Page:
Whether surgical intervention is indicated and what type is appropriate largely depends on the cause of the disease. Surgical treatment options include the following:

  • Neurosurgical attention for aneurysm-related Horner syndrome 
  • Vascular surgical care for causes such as carotid artery dissection or aneurysm

Differential Diagnosis

As previously described, pain accompanied with Horner syndrome points towards a more insidious underlying cause and should be evaluated thoroughly. Systemic symptoms such as weight loss and progressive fatigue can indicate an underlying malignancy. Furthermore, Horner syndrome can be an early manifestation of neuroblastoma in the pediatric population. 

Carotid artery dissection can present with a unilateral headache and facial or neck pain. If suspected, urgent appropriate workup and treatment are warranted.

Raeder paratrigeminal syndrome also can present with headaches but is accompanied by trigeminal nerve (CN V) impairment.

Anisocoria and/or ptosis can be due to myriad diseases and conditions such as Holmes-Adie syndrome, neurosyphilis (Argyll Robertson pupil), third nerve palsy, or optic neuritis.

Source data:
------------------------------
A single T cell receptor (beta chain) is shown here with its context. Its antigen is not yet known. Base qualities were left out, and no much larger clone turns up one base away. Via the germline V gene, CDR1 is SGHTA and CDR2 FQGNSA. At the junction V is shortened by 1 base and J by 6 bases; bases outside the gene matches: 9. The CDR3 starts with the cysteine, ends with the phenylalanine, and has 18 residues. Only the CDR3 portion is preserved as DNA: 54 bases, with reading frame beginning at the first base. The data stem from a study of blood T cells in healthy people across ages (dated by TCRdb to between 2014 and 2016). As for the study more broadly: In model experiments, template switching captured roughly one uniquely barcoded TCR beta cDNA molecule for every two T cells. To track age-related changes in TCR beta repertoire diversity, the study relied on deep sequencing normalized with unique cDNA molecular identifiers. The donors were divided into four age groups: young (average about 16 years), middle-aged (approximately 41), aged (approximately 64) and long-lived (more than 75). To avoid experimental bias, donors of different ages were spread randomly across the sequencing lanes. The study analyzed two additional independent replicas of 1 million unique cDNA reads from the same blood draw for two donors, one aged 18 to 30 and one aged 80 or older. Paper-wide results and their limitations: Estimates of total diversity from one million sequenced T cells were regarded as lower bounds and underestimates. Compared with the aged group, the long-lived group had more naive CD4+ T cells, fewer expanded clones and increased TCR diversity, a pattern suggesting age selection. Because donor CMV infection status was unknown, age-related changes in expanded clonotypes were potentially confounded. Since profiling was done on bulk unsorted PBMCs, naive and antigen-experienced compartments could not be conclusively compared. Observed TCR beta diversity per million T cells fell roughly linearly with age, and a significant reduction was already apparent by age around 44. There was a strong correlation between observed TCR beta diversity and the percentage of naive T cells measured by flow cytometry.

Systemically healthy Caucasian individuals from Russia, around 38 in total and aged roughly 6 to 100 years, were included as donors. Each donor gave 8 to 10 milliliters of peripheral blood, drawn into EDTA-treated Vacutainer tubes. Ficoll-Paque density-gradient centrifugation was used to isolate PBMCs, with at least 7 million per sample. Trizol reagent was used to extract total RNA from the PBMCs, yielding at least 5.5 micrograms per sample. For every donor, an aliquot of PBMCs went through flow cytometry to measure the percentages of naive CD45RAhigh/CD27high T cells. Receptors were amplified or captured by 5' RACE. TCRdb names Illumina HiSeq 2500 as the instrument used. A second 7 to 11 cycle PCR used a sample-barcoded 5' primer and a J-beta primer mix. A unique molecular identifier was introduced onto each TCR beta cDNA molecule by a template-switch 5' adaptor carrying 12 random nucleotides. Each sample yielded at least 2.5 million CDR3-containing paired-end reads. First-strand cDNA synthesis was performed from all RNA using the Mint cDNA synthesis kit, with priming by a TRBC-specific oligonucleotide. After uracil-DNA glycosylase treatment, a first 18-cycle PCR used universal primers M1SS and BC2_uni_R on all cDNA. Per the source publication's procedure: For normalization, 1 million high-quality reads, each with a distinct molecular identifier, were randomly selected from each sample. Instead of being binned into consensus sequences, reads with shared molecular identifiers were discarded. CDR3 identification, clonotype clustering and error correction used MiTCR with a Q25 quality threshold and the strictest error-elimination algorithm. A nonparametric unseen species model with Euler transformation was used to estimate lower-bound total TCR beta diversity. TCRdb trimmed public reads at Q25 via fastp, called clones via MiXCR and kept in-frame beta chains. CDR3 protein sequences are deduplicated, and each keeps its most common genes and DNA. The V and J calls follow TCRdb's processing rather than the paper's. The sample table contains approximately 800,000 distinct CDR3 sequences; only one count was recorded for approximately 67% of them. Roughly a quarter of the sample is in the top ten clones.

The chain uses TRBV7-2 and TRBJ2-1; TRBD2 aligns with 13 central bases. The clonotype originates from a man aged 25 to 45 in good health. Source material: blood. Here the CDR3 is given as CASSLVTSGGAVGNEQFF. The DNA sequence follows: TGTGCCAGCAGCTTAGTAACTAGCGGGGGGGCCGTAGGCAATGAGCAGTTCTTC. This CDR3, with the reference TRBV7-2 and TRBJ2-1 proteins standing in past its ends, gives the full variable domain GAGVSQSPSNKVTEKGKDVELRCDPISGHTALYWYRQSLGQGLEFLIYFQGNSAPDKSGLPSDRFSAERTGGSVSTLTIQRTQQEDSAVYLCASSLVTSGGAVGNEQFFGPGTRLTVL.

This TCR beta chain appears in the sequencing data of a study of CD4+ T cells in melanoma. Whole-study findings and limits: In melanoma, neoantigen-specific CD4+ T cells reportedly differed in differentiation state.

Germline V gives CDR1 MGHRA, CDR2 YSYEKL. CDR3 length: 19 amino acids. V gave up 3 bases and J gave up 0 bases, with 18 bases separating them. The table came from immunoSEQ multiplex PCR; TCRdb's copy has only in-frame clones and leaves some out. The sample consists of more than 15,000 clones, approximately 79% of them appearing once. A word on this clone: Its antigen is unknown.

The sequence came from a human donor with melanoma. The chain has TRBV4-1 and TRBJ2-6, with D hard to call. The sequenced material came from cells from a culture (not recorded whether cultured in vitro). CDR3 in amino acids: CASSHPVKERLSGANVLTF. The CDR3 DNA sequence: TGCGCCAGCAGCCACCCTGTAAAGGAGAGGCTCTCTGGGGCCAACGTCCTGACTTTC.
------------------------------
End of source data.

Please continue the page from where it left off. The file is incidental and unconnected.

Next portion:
For the appropriate management of Horner syndrome and the underlying cause, the following consultations may be needed:

  • Pulmonology
  • Neurology
  • Neurosurgery
  • Interventional radiology
  • Oncology
  • Neuro-opthalmology

Enhancing Healthcare Team Outcomes

There are many causes of Horner syndrome and thus the condition is best managed by an interprofessional team that includes nurse practitioners. The key is to determine the location of the eye defect. Thus, it is important to perform a detailed systemic examination, paying specific attention to neurological, pulmonary, and cardiovascular systems and considering various differentials discussed later.

The outcomes depend on the cause.

(Click Image to Enlarge)
Horner syndrome
Horner syndrome
Image courtesy S Bhimji MD
Article Details

Article Author

Zalan Khan

Article Editor:

Pradeep Bollu


5/4/2021 12:40:35 PM

PubMed Link:

Horner Syndrome